OVERLY LARGE GRAPHICS - Everyone knows about this one. You just don't want to put a quarter megabyte graphic on a regular page, even if the graphic is sized. It's piggish to even do so, and if you are trying to sell a product, you run the risk of having a potential customer become impatient and leave your site before you've even had the chance to deliver your message. If you want to make large graphics available to visitors to your site, at least put them off to the side, so that someone will know what to expect, and you won't waste the bandwidth unless the person is actually interested in the graphic.

You can place a "thumbnail" of the graphic on a page with other information, and you can have this thumbnail linked to the full size graphic (a technique quite common), but be sure to scale your graphic to make your thumbnail. Specifying, for example, a height and width of 72 x 72 will make the graphic 1" square on the screen, but if the resolution of the graphic is actually 720 x 720, it will still take up to 100 times longer to download!

Therefore, when creating thumbnails, use your favorite imaging software and scale the graphic to the actual size that you will be using to place it on your page. The Height and Width specified in the image tag SHOULD ALWAYS MATCH the actual dimensions of the graphic (in pixels)!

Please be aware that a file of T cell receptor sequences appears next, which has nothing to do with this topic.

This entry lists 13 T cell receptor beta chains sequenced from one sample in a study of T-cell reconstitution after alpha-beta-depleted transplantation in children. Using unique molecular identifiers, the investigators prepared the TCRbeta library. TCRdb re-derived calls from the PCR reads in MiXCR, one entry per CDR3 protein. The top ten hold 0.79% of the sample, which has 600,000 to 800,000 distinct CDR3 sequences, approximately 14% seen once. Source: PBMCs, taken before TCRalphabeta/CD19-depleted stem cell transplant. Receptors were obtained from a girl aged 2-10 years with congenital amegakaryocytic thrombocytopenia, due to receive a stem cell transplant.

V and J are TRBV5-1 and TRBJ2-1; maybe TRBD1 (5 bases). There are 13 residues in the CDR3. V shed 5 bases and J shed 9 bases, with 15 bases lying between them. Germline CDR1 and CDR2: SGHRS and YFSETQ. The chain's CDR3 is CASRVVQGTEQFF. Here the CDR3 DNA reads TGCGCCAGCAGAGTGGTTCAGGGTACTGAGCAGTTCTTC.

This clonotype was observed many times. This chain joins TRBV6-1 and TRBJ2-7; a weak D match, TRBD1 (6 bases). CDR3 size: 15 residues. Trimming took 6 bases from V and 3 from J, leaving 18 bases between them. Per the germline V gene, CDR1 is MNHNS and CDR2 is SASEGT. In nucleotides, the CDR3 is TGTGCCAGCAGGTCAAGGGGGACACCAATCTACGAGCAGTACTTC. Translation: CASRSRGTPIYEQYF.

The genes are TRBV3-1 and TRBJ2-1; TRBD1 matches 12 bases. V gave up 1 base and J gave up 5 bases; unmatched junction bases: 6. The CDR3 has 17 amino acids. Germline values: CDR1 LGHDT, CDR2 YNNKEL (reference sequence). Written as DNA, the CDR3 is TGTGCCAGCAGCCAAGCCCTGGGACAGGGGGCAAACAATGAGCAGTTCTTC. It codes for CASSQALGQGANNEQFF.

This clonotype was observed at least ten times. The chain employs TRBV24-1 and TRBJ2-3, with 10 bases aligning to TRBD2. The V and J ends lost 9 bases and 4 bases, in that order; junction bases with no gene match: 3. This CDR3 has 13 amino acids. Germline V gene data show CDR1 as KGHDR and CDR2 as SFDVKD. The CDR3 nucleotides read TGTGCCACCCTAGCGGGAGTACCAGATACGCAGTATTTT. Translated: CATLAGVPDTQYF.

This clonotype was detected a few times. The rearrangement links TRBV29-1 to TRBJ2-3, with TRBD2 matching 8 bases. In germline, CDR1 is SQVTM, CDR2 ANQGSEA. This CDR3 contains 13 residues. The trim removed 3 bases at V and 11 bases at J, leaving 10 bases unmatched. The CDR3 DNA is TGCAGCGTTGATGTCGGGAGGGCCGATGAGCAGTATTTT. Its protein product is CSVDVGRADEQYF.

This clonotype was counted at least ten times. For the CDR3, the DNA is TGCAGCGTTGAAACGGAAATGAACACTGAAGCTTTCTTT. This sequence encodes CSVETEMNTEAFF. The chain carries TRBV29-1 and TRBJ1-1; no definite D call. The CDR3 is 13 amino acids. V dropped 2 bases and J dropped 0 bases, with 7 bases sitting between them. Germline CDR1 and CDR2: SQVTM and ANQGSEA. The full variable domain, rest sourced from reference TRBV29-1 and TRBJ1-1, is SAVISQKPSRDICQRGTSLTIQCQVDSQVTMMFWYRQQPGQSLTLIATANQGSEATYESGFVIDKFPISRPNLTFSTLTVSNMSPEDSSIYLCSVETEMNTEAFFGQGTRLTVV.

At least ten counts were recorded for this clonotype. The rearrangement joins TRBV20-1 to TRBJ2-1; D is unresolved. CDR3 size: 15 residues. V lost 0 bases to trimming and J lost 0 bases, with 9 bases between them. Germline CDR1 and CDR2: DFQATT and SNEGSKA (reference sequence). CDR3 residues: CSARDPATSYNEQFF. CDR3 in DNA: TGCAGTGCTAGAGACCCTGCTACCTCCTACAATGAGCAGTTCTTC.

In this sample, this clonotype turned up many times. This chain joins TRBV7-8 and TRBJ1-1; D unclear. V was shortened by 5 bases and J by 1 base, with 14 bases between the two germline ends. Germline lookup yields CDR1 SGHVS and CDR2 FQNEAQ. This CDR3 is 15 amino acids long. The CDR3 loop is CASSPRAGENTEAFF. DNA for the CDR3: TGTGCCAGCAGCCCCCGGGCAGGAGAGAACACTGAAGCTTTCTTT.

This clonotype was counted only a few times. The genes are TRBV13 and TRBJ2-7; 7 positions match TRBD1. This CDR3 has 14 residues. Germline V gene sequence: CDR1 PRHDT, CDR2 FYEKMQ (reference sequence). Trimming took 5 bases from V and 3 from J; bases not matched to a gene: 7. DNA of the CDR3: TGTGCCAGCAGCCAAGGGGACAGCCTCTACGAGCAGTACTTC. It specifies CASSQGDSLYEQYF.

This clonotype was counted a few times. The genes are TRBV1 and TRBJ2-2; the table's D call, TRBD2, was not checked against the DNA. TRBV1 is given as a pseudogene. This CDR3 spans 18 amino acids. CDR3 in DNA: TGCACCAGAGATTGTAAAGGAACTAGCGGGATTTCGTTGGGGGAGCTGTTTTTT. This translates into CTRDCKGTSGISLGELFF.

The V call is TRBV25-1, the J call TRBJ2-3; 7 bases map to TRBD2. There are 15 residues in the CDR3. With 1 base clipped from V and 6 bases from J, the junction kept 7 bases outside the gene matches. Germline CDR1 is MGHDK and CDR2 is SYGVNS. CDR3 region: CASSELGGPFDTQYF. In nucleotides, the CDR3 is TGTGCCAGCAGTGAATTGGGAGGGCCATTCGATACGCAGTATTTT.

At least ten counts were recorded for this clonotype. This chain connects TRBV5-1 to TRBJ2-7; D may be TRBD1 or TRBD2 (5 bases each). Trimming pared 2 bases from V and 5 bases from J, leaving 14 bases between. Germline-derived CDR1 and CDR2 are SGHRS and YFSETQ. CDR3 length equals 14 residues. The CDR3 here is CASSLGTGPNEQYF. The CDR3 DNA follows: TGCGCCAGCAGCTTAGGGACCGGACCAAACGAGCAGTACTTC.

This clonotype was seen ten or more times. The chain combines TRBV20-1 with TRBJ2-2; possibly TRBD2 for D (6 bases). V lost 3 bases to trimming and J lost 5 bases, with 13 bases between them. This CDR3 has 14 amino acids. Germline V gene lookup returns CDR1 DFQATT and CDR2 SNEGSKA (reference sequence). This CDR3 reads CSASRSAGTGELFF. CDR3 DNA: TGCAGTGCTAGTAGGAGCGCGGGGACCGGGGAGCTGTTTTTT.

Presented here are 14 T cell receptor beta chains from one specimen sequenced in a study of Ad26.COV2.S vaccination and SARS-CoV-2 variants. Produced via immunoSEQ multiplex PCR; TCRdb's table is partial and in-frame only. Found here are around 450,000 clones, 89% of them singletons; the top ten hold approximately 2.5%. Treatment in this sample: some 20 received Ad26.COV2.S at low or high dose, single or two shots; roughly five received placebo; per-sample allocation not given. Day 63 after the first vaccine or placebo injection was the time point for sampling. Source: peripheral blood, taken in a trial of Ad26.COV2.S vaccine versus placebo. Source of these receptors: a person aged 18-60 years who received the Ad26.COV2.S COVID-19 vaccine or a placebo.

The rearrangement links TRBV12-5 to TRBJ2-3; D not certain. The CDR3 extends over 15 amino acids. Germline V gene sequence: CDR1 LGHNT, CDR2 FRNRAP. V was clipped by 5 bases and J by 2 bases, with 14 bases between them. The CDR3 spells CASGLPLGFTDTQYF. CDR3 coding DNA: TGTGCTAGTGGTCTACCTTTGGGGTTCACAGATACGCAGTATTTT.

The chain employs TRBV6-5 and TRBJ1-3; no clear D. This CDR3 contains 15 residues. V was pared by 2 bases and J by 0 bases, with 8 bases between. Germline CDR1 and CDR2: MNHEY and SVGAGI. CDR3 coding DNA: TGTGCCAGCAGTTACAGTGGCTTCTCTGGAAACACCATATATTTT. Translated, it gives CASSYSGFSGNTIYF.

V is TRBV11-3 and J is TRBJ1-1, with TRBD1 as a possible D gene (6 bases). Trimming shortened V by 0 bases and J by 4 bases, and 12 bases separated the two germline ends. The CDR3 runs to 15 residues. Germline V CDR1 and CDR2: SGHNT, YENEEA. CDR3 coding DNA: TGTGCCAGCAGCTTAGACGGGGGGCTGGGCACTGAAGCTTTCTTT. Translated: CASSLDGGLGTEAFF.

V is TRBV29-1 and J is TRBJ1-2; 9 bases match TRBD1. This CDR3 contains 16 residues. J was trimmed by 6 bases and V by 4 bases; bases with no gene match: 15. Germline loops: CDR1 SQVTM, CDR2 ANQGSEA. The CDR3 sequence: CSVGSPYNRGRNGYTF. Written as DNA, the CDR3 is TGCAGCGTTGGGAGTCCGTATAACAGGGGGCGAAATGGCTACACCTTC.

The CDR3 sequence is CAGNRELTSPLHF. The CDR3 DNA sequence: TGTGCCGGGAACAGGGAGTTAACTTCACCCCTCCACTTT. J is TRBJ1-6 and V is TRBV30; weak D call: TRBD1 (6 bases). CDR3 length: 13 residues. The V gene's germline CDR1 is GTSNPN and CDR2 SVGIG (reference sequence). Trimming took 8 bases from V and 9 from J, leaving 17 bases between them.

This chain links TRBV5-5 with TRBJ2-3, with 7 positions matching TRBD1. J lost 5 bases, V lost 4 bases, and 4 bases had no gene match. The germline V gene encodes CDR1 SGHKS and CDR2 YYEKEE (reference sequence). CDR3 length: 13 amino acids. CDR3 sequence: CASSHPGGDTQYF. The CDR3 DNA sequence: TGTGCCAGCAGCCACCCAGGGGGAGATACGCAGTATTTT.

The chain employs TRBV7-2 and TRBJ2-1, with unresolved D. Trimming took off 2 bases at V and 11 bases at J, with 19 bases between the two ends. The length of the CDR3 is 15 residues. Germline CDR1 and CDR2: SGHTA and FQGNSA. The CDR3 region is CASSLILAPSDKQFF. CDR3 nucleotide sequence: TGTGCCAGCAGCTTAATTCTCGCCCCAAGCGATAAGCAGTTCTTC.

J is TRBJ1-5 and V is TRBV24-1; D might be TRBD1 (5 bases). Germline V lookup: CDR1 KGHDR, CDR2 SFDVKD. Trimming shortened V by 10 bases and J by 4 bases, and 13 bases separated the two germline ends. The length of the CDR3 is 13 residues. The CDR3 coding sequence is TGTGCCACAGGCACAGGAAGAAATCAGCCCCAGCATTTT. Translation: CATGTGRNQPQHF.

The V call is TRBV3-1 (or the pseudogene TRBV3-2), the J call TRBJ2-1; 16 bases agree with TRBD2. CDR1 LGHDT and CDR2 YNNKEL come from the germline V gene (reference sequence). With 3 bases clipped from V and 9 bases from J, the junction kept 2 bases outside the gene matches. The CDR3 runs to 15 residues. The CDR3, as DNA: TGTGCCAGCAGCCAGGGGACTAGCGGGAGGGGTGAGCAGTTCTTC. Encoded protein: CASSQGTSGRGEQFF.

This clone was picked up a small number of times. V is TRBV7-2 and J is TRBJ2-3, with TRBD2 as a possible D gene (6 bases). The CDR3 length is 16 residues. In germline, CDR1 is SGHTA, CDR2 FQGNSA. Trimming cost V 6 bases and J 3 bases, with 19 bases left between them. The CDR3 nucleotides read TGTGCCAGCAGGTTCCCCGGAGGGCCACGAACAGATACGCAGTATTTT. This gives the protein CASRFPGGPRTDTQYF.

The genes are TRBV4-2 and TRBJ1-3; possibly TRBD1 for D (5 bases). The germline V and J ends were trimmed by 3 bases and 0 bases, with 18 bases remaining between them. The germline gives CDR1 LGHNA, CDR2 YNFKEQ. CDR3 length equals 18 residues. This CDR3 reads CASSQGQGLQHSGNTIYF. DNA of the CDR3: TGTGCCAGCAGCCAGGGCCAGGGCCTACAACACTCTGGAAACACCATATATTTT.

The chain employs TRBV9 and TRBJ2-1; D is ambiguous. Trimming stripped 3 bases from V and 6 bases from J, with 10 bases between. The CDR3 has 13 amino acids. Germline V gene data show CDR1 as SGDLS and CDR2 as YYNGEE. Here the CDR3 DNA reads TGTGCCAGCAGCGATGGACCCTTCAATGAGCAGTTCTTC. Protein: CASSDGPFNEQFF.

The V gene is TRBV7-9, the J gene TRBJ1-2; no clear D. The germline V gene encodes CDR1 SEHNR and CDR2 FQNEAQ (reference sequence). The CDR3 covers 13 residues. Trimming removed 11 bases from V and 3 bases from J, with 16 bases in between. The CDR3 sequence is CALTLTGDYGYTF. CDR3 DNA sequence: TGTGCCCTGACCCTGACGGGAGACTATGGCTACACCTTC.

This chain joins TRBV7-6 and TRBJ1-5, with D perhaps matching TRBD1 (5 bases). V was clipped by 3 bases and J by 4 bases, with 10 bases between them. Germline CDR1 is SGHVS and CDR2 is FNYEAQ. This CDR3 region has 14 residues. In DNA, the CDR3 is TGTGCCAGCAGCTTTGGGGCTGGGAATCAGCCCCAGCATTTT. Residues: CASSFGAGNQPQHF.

UNCAPTIONED GRAPHICS - The caption that I refer to here is not the one that people would normally see displayed underneath the picture. This caption is the one specified as a parameter in the graphic tag, and it applies only to those people who come to your site with graphics turned "off".

I've gone to many sites (without graphics turned "on"), only to see a handful of those nondescript boxes scattered across the page. Since all the text on the page was part of a graphical image, and none of these images had tag captions, there was not a single word on the page!

Tag captions are displayed in later versions of browser software as the mouse cursor hovers over the picture, and in earlier versions when a person has their browser's graphics setting to "off". The caption can be an excellent sales tool for newer browser software and gives visitors with older browser software the opportunity to decide which if any pictures they'd like to see.

ANIMATED GRAPHICS - Animated graphics are never more than "cute", and I have NEVER seen a commercial Web Site where they served the purpose of selling a product or service. In fact, in many cases they clearly have the exact opposite effect.

Every so-called Webmaster that considers animated graphics of any use should be sentenced to run on a 486 with a 14.4 modem (or even a 28.8) for a week. Even a modest sized animated graphic can wreak havoc on an underpowered system. The animated graphic can actually hang a system lacking adequate resources so badly that it prevents the rest of the page from downloading! If that's not interfering with your message, then I don't know what is.

If you sell caviar, diamonds or Ferraris, maybe this doesn't matter to you. Any of your potential customers are bound to own state-of-the-art systems. Otherwise, by including an animated graphic on your Web Site, you immediately eliminate a certain portion of your market.